IN THE UNITED STATES COURT OF APPEALS FOR THE SEVENTH CIRCUIT
May 15, 1995
GERALD R. MUELLER, JAMES A. ANDREWSHAK, AND FREDERICK MOELLER, ON BEHALF OF THEMSELVES AND ALL OTHER EMPLOYEES OF THE STATE OF WISCONSIN SIMILARLY SITUATED, ET AL.,
ROBERT B. REICH, SECRETARY OF LABOR, AND UNITED STATES DEPARTMENT OF LABOR,
CHARLES H. THOMPSON, SECRETARY, WISCONSIN DEPARTMENT OF TRANSPORTATION; WISCONSIN DEPARTMENT OF TRANSPORTATION; ET AL.,
Appeals from the United States District Court for the Western District of Wisconsin. No. 92 C 891--Barbara B. Crabb, Chief Judge.
Before POSNER, Chief Judge, and CUMMINGS and MANION, Circuit Judges.
POSNER, Chief Judge.
ARGUED APRIL 5, 1995
DECIDED MAY 15, 1995
This is a class action on behalf of certain engineers employed by the State of Wisconsin, seeking overtime pay to which the plaintiffs claim to be entitled by the Fair Labor Standards Act, 29 U.S.C. secs. 201 et seq. The Act exempts bona fide executive, administrative, and professional employees, sec. 213(a)(1); and the state claims, and the district court agreed, that the engineers fall within the exemption. Mueller v. Thompson, 858 F. Supp. 885 (W.D. Wis. 1994). The class is defined as all state-employed engineers who have been classified as exempt.
The Act does not define the term "executive, administrative, and professional employees," but instead tells the Department of Labor to define it "from time to time by regulations." sec. 213(a)(1). The Department has done this in a pair of regulations one of which--the only one we need consider--is known as the "salary basis" regulation. 29 C.F.R. sec. 541.118. This regulation defines executive, administrative, and professional employees as employees who receive a salary as distinct from an hourly wage--provided (so far as bears on this case) that their pay may not be docked for an absence from work of less than one day and that they are not subject to having less than a week's pay docked for a disciplinary infraction that is not the breach of a major safety regulation. The engineers who make up the plaintiff class are subject to both types of sanction. This may seem to make their case a slam dunk. But in 1992 the Department of Labor created an exception, limited to public employees, to the first proviso and in consequence a public employer may now, without forfeiting its exemption from the Fair Labor Standards Act, dock an employee's pay for missing less than a day's work. 29 C.F.R. sec. 541.5d. The Department considered whether likewise to make an exception for public employees to the limitation on disciplinary sanctions, but it decided not to. The engineers challenge the new regulation, claiming that the Department is not authorized to treat public employees differently from private ones, but they defend the Department's decision not to go further and differentiate between public and private employers with regard to disciplinary measures. The state, though otherwise pleased with the new regulation, attacks that decision. The district judge rejected the engineers' challenge to the Department but accepted the state's. So the state won the case.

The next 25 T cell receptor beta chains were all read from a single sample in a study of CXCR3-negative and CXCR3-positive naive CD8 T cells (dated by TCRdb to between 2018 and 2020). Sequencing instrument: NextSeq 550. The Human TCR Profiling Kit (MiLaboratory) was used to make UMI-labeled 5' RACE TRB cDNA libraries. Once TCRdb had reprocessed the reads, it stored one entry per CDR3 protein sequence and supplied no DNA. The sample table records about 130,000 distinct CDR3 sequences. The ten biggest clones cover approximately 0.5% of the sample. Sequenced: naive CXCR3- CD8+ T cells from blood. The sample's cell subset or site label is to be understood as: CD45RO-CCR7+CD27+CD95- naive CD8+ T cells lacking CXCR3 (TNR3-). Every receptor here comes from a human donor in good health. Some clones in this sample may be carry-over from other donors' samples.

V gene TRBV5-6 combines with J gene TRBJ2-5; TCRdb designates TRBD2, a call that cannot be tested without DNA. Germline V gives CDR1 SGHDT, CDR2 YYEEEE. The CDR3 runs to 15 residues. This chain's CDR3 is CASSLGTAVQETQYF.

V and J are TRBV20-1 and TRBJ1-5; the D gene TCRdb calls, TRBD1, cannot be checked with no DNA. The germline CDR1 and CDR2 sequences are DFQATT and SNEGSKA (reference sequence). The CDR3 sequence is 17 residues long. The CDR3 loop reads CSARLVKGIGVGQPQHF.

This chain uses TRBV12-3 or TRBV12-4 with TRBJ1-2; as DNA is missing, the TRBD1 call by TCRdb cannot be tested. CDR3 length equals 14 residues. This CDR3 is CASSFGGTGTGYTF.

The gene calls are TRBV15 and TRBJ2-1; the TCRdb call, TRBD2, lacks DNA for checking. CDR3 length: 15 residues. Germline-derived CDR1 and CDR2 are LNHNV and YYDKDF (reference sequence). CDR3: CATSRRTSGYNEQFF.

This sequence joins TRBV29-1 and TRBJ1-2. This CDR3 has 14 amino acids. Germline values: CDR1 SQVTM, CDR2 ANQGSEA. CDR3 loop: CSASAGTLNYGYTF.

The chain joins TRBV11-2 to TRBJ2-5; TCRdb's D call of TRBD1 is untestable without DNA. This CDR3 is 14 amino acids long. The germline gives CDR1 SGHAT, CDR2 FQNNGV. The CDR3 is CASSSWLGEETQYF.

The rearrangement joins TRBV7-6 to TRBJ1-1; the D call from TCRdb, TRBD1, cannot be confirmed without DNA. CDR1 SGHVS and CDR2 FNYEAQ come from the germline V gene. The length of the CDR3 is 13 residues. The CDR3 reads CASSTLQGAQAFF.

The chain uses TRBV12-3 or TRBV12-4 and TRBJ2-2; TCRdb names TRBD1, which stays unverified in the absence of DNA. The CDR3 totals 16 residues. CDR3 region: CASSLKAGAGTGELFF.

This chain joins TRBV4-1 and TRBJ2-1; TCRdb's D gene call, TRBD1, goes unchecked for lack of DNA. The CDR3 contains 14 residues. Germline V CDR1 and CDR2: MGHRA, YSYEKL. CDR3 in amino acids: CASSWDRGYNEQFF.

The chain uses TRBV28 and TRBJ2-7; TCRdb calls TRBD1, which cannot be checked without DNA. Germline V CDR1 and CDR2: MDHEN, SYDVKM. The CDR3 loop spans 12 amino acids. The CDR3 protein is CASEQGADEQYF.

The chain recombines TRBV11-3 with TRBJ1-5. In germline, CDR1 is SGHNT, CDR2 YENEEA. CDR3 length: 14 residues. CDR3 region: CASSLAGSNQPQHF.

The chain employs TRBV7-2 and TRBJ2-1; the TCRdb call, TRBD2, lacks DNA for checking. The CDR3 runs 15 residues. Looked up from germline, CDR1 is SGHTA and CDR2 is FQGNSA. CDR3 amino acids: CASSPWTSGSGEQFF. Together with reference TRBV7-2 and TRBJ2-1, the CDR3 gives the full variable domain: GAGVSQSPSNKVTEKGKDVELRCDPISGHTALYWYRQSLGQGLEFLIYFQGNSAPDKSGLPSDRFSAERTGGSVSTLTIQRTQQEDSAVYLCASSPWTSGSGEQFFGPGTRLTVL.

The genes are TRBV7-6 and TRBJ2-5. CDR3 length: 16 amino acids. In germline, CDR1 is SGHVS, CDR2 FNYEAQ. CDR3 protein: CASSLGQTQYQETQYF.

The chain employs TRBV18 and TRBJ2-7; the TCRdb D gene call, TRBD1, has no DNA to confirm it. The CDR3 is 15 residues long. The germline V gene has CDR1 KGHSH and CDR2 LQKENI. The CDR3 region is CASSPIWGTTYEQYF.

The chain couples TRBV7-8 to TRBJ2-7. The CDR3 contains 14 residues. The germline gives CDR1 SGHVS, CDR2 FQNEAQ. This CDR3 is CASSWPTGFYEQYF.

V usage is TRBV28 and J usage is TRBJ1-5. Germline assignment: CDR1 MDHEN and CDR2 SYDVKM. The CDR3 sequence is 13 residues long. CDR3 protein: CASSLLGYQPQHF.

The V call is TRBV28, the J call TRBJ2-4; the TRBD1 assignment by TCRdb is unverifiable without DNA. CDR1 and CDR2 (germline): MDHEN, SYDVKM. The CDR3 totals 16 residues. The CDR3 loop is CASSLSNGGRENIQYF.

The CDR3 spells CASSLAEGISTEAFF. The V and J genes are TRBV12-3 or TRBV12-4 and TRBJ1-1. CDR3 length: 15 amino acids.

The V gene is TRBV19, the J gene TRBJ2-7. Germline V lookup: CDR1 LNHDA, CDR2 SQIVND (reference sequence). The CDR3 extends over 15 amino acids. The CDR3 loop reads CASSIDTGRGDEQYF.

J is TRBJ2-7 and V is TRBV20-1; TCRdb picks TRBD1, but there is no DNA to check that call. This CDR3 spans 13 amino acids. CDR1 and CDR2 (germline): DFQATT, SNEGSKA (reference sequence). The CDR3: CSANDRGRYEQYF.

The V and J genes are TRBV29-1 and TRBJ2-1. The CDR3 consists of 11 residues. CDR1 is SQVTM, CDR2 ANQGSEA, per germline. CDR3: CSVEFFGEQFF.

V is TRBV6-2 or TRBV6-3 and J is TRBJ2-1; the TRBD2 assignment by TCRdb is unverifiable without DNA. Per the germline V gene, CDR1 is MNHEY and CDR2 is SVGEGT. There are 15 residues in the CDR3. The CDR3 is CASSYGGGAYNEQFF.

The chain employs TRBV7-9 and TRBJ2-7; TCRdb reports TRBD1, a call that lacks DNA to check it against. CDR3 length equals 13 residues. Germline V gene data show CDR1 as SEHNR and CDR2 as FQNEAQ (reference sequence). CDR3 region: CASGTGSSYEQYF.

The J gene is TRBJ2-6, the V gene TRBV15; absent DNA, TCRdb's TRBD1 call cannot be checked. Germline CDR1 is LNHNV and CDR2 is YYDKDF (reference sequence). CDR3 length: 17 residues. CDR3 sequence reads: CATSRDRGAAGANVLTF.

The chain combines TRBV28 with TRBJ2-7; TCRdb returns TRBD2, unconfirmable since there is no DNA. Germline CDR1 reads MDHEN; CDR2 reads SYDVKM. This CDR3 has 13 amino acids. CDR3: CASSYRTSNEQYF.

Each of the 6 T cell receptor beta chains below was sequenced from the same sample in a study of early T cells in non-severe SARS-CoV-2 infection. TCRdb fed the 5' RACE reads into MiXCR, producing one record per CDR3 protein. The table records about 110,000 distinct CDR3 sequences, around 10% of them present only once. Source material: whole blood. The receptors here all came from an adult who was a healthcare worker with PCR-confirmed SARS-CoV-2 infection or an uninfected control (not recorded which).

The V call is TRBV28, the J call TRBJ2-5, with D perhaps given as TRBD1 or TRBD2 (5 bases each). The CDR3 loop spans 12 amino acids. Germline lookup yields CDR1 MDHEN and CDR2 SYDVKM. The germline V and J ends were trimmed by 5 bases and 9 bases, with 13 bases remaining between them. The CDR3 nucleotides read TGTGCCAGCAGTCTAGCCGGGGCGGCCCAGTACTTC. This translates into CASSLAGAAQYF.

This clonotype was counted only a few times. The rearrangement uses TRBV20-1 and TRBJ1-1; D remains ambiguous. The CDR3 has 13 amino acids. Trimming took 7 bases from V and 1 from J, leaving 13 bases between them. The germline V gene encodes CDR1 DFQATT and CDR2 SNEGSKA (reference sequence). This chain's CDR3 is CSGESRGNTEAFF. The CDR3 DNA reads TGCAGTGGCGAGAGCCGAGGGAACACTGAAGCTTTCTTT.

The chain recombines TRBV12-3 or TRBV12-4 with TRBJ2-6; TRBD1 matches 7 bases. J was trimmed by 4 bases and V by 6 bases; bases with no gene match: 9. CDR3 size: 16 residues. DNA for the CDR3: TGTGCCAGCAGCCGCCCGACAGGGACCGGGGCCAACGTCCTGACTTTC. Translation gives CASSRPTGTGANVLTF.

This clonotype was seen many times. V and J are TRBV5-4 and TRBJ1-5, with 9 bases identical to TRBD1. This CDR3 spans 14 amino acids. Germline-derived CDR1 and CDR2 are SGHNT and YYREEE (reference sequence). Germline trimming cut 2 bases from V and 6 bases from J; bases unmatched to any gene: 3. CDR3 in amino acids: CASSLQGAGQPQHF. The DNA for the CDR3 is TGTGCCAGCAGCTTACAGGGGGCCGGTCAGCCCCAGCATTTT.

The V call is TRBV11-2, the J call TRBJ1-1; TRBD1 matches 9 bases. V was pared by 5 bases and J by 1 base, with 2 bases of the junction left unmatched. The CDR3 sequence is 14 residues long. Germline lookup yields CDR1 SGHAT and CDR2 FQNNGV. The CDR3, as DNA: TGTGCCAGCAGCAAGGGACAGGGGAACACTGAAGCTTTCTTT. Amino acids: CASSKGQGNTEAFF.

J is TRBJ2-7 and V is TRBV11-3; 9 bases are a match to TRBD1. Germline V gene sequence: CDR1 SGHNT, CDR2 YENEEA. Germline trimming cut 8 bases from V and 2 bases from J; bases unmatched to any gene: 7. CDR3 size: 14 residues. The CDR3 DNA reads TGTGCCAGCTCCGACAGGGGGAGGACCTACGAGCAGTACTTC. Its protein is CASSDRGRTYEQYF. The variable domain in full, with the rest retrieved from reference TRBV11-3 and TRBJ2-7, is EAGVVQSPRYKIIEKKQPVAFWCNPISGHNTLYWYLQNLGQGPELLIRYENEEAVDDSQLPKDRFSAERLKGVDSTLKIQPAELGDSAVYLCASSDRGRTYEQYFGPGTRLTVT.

The Department of Labor has managed to inject huge confusion into our appellate review of the district court's decision. The engineers, because they wanted to knock out the new regulation, which had been promulgated by the Department of Labor, named the Department as an additional defendant along with the state. They did not have to do this. The relief they seek is the payment of overtime compensation by the state. They ask for nothing from the Department of Labor or any other federal entity. The regulation on which the state relies is an obstacle--that is true. But they could challenge its validity without naming the Department as a defendant. It is utterly commonplace for the validity of regulations and even statutes to be challenged in private litigation (which from the standpoint of the federal government a suit by private individuals against a state is). See, e.g. Plaut v. Spendthrift Farm, Inc., 62 U.S.L.W. 4243 (U.S. April 18, 1995). That is why, for example, a district court is required to certify a challenge to the constitutionality of a state or federal statute to the state or federal attorney general, respectively, and allow him an opportunity to intervene and defend the statute. 28 U.S.C. sec. 2403; Max M. v. New Trier High School District No. 203, 859 F.2d 1297, 1300 (7th Cir. 1988). We know of no similar provision requiring a party who is challenging the validity of a federal regulation in private litigation to name the agency that promulgated or enforces the regulation as a defendant.